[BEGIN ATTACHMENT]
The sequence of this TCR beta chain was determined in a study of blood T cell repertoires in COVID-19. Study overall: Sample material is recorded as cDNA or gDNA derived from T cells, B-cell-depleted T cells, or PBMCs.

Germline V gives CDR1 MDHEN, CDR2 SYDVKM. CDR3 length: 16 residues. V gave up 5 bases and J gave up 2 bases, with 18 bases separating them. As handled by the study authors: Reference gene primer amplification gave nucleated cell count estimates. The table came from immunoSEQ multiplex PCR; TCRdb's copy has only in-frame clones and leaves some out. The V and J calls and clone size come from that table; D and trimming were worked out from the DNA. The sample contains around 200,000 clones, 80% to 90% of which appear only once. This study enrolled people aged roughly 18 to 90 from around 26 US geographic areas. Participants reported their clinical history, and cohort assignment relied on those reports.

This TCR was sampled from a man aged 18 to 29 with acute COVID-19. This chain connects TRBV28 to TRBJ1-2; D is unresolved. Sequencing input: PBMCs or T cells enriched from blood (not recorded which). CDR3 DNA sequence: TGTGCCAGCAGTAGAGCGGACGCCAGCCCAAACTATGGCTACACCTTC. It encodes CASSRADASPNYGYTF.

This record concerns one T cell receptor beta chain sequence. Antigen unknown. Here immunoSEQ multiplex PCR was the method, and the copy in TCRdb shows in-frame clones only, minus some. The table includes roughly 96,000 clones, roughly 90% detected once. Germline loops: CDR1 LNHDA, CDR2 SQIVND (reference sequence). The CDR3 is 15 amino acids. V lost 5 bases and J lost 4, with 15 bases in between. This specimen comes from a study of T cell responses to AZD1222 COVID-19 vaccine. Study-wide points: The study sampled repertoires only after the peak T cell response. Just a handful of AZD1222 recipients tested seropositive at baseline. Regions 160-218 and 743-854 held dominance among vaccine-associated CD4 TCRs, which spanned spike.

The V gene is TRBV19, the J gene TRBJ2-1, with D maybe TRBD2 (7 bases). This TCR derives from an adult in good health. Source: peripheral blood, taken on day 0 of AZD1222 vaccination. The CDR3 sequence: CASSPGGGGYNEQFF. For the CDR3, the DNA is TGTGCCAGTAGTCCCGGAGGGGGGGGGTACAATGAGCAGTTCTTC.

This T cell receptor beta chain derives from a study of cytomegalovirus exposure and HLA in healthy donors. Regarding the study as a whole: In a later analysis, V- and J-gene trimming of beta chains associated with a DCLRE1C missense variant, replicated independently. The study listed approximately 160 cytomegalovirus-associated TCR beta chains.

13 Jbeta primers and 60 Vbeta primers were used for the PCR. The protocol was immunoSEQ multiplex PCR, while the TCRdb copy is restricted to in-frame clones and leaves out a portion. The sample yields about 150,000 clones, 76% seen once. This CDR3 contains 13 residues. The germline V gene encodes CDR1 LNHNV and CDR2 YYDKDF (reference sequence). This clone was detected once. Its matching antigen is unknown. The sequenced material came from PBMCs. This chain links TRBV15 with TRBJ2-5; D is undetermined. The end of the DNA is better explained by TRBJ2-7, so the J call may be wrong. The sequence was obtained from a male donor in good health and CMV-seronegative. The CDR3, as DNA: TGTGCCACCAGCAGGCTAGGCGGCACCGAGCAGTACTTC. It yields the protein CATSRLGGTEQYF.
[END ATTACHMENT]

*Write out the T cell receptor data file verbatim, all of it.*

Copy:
The sequence of this TCR beta chain was determined in a study of blood T cell repertoires in COVID-19. Study overall: Sample material is recorded as cDNA or gDNA derived from T cells, B-cell-depleted T cells, or PBMCs.

Germline V gives CDR1 MDHEN, CDR2 SYDVKM. CDR3 length: 16 residues. V gave up 5 bases and J gave up 2 bases, with 18 bases separating them. As handled by the study authors: Reference gene primer amplification gave nucleated cell count estimates. The table came from immunoSEQ multiplex PCR; TCRdb's copy has only in-frame clones and leaves some out. The V and J calls and clone size come from that table; D and trimming were worked out from the DNA. The sample contains around 200,000 clones, 80% to 90% of which appear only once. This study enrolled people aged roughly 18 to 90 from around 26 US geographic areas. Participants reported their clinical history, and cohort assignment relied on those reports.

This TCR was sampled from a man aged 18 to 29 with acute COVID-19. This chain connects TRBV28 to TRBJ1-2; D is unresolved. Sequencing input: PBMCs or T cells enriched from blood (not recorded which). CDR3 DNA sequence: TGTGCCAGCAGTAGAGCGGACGCCAGCCCAAACTATGGCTACACCTTC. It encodes CASSRADASPNYGYTF.

This record concerns one T cell receptor beta chain sequence. Antigen unknown. Here immunoSEQ multiplex PCR was the method, and the copy in TCRdb shows in-frame clones only, minus some. The table includes roughly 96,000 clones, roughly 90% detected once. Germline loops: CDR1 LNHDA, CDR2 SQIVND (reference sequence). The CDR3 is 15 amino acids. V lost 5 bases and J lost 4, with 15 bases in between. This specimen comes from a study of T cell responses to AZD1222 COVID-19 vaccine. Study-wide points: The study sampled repertoires only after the peak T cell response. Just a handful of AZD1222 recipients tested seropositive at baseline. Regions 160-218 and 743-854 held dominance among vaccine-associated CD4 TCRs, which spanned spike.

The V gene is TRBV19, the J gene TRBJ2-1, with D maybe TRBD2 (7 bases). This TCR derives from an adult in good health. Source: peripheral blood, taken on day 0 of AZD1222 vaccination. The CDR3 sequence: CASSPGGGGYNEQFF. For the CDR3, the DNA is TGTGCCAGTAGTCCCGGAGGGGGGGGGTACAATGAGCAGTTCTTC.

This T cell receptor beta chain derives from a study of cytomegalovirus exposure and HLA in healthy donors. Regarding the study as a whole: In a later analysis, V- and J-gene trimming of beta chains associated with a DCLRE1C missense variant, replicated independently. The study listed approximately 160 cytomegalovirus-associated TCR beta chains.

13 Jbeta primers and 60 Vbeta primers were used for the PCR. The protocol was immunoSEQ multiplex PCR, while the TCRdb copy is restricted to in-frame clones and leaves out a portion. The sample yields about 150,000 clones, 76% seen once. This CDR3 contains 13 residues. The germline V gene encodes CDR1 LNHNV and CDR2 YYDKDF (reference sequence). This clone was detected once. Its matching antigen is unknown. The sequenced material came from PBMCs. This chain links TRBV15 with TRBJ2-5; D is undetermined. The end of the DNA is better explained by TRBJ2-7, so the J call may be wrong. The sequence was obtained from a male donor in good health and CMV-seronegative. The CDR3, as DNA: TGTGCCACCAGCAGGCTAGGCGGCACCGAGCAGTACTTC. It yields the protein CATSRLGGTEQYF.